The adventures were, once again, entertaining and sometimes nail-biting.  His fighting and vanquishing the rats (!!) that crawled onto his bed with him,  his battle with the wasps and the annoyance of the “house flies” that wouldn’t leave him alone.  Can you imagine dealing with flies 12 times their normal size?  Not to mention the fact that he was so small allowed him to see ‘their loathsome excrement’ (again with the excrement!?) and spawn.

Gulliver was generally skilled in adapting to his unique situation, however, and often was quite diplomatic, careful to avoid making enemies (e.g. the son of his first master, and even the king’s dwarf felt his ‘mercy’ at times) where that would seem to be the ‘default’ result of some of his interactions.  At least in a couple instances though, his mercy was not evident as he “had the satisfaction to see the young rogue well beaten”, etc.

The King’s questioning him about the government of his native land provided the most transparent foil for Swift’s satire.  Many quotations from here are quite memorable, such as “My little friend Grildrig, you have made a most admirable panegyric upon your country; you have clearly proved, that ignorance, idleness, and vice, are the proper ingredients for qualifying a legistlator; that laws are best explained, interpreted, and applied, b those whose interest and abilities lie in perverting, confounding, and eluding them.” and,   commenting on reckless government spending (truly a timeless theme, I guess) “true, he was still at a loss how a kingdom could run out of its estate, like a private person.”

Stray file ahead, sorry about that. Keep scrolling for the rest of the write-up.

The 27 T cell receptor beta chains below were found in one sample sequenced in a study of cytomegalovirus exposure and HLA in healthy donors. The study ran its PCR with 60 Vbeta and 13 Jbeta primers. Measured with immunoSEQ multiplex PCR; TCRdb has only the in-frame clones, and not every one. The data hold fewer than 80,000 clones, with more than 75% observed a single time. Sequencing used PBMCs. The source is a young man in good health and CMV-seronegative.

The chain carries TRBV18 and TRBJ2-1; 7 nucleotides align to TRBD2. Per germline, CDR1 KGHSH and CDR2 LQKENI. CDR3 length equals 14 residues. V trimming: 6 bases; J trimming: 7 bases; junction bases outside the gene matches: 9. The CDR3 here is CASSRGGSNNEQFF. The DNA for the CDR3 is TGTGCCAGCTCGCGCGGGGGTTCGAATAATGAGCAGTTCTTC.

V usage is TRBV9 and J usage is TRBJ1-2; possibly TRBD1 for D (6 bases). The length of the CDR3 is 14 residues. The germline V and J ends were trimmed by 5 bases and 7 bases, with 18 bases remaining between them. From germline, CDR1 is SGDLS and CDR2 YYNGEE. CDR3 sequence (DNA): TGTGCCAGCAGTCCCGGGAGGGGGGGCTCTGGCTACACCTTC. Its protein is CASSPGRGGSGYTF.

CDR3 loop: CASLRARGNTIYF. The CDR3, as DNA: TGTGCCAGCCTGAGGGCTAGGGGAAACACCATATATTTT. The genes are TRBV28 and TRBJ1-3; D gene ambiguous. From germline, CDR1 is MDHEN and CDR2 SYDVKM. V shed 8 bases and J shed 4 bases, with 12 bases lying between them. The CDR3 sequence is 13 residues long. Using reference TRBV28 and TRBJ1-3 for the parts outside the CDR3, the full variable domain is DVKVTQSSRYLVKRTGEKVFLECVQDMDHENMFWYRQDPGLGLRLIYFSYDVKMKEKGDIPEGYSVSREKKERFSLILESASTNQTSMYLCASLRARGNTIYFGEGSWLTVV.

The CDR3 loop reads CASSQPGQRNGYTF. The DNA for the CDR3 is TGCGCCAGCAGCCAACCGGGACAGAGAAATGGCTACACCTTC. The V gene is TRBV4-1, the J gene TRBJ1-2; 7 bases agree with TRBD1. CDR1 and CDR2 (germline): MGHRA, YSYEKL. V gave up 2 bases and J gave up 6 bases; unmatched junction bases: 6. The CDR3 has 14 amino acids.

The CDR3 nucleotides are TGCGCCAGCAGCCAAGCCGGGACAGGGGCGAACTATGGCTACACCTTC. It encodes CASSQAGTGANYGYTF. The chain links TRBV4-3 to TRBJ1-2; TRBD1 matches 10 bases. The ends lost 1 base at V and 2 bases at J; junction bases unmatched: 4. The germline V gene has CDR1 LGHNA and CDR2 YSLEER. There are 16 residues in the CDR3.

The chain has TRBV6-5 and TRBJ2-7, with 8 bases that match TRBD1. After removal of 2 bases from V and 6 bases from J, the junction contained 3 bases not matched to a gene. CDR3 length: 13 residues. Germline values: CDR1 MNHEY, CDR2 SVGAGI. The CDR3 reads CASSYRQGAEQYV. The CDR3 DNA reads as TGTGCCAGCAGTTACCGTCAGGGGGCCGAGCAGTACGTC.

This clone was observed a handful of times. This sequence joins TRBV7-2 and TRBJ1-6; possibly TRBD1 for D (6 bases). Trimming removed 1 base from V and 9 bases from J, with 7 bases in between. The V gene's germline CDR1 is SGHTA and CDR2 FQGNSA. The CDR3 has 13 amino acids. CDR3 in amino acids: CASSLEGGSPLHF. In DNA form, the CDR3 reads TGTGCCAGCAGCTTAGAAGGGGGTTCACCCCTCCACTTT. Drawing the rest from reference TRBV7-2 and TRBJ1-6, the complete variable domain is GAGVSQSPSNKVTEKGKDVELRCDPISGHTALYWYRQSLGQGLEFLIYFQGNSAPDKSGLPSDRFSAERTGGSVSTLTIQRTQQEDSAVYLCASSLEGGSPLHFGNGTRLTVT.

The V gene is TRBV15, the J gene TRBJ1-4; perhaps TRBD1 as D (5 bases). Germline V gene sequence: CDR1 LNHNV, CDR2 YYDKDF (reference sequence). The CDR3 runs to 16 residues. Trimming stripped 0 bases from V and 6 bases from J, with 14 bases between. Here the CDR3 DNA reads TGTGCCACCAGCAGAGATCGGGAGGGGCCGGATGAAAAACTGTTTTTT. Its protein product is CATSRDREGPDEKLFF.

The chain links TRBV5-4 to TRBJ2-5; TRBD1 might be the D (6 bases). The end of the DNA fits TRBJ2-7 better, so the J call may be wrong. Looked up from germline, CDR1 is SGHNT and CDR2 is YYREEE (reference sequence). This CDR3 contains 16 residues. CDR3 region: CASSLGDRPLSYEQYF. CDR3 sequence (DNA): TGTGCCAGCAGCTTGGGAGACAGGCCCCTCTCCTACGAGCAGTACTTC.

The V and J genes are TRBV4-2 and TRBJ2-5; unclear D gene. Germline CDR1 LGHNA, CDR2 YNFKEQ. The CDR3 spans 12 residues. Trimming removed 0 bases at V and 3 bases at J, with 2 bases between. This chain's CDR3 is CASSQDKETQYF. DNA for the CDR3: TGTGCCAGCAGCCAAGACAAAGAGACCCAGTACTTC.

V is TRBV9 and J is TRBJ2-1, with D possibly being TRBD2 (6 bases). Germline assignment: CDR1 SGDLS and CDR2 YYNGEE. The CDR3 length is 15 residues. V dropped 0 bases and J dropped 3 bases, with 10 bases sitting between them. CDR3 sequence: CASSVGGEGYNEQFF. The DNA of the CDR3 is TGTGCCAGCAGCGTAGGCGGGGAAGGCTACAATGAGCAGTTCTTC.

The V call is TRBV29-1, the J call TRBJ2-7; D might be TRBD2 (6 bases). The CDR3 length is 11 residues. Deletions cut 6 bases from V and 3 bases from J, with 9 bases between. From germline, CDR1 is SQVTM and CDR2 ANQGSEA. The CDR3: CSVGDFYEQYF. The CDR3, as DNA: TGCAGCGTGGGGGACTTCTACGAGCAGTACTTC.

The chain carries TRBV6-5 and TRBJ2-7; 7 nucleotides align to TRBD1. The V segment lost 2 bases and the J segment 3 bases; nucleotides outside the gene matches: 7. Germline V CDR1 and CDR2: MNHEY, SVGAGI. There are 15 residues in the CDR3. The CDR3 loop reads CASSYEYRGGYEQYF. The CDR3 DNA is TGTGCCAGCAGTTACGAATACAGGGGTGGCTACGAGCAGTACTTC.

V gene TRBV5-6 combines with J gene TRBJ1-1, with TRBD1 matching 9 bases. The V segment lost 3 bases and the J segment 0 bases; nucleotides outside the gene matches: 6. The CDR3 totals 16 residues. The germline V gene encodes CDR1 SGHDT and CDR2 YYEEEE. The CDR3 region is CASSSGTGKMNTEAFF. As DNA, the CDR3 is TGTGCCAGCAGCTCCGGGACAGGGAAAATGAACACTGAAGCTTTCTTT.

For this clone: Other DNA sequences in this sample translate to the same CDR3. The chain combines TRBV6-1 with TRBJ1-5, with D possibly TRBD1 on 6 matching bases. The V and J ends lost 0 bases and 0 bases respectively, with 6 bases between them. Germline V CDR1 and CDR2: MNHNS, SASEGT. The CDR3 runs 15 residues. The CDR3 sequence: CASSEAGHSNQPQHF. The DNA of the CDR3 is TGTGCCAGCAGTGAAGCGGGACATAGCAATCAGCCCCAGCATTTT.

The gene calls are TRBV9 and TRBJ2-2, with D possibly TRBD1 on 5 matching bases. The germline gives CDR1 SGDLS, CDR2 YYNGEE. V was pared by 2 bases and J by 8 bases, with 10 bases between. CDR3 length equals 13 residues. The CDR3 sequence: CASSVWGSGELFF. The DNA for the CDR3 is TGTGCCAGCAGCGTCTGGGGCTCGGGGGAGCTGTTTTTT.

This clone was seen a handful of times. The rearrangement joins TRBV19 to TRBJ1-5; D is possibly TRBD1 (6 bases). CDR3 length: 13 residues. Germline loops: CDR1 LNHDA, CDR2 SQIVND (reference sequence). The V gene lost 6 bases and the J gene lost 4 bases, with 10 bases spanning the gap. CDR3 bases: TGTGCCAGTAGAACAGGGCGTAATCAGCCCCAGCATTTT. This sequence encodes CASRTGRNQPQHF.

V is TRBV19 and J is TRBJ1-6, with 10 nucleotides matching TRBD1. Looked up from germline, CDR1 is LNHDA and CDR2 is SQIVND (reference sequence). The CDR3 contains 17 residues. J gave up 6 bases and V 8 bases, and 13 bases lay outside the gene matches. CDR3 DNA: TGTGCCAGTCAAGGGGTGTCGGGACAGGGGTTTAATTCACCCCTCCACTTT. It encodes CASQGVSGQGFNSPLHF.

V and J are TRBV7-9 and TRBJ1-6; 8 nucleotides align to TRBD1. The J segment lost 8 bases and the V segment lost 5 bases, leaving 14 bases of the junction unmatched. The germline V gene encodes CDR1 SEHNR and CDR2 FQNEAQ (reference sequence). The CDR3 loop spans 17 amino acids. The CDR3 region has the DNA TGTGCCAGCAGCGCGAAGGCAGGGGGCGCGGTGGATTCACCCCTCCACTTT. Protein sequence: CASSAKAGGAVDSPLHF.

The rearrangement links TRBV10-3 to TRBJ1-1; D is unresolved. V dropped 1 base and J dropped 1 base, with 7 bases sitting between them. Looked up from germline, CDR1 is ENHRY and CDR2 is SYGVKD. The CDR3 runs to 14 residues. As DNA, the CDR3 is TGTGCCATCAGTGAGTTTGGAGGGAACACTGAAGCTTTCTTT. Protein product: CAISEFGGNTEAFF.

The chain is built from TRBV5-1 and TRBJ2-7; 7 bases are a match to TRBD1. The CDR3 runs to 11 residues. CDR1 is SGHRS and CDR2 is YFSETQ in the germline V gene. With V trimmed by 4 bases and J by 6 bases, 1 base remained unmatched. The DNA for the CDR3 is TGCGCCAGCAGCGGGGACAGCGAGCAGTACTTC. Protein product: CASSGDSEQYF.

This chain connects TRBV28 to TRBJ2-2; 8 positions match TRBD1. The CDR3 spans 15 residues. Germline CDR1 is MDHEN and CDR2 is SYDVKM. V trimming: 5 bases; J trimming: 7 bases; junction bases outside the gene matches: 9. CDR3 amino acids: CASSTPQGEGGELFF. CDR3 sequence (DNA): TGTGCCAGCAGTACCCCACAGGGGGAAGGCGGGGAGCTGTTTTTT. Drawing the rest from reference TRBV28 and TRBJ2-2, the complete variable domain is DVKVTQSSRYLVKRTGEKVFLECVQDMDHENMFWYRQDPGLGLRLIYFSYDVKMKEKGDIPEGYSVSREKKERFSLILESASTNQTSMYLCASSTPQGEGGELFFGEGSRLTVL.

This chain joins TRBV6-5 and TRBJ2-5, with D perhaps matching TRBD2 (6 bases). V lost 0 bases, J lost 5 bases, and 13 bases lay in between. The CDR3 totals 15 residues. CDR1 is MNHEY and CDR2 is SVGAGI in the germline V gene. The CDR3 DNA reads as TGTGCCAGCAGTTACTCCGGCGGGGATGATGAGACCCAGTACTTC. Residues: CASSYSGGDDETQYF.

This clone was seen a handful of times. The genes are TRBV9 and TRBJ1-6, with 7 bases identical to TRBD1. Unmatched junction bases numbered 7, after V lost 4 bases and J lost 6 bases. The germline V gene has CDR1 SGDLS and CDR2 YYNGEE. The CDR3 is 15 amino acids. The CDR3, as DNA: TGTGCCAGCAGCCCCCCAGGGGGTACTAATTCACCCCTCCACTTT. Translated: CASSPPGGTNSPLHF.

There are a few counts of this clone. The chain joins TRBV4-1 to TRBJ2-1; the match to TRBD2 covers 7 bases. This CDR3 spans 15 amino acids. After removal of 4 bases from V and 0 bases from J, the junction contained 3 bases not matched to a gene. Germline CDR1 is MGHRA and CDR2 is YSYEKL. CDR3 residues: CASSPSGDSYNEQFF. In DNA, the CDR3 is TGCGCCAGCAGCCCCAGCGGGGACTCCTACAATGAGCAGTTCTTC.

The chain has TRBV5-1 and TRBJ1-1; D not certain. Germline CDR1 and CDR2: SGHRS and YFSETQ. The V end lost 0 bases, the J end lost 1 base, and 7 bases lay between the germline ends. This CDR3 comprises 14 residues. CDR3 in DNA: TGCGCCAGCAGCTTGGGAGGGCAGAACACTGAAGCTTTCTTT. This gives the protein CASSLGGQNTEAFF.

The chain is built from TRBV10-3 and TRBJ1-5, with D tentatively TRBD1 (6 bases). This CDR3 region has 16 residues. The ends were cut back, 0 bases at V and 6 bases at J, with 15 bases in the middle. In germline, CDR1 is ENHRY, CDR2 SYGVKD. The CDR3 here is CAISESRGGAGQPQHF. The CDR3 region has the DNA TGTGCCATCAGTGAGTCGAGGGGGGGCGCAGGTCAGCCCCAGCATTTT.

Again there were a couple classical references that I enjoyed.  Phaeton, the son of Helios, and Dionysius of Halicarnassus.  And once Gullvier laments, “how often then I wished for the tongue of Demosthenes or Cicero.”  I often point out to others that one of the reason I like the classics (especially the mythology) is that virtually all of learned Western Civilization in the interim between the Classical Age and today were also familiar with these same myths.  Swift clearly was, and if you ever read Shakespeare, you might as well have a copy of Ovid’s Metamorphoses handy…

Looking forward to Part 3 next week.  Now to head over to the other participants posts…

Finished Part I of Gulliver’s Travels

Okay, this was a bit of a struggle.  Of course, I’ve always been aware of this work, but have never actually read it (seems like I’m saying that a lot recently).  It is a bit difficult for a modern reader to appreciate the satire within this book.  Not having lived early 18th Century England, I did not notice many things that ‘clearly refer to…’ a contemporary of Swift.  One thing that was ‘clear’ even to me was his description of the ‘channel’ between Lilliput and Blefuscu – (“Aha! Just like the English Channel!” I thought) but that was about all I could muster without the help of the footnotes in my copy (pictured below).

I decided fairly early on in my reading, since I realized the satire would be largely lost on a 21st century reader (at least without significant research), that I would just try to enjoy the book as an ‘adventure’ and as ‘good writing.’  On that level, I believe it succeeds for me.  The descriptions of Lilliput – and indeed the descriptions the Lilliputians used to describe him, The Great Man-Mountain (love that), require some skill and imagination.  I particularly enjoyed, for example, how his pistol was described: “we saw a pillar of iron, about the length of a man, fastened to a strong piece of timber, larger than the pillar; and upon one side of the pillar were huge pieces of iron sticking out, cut into strange figures…”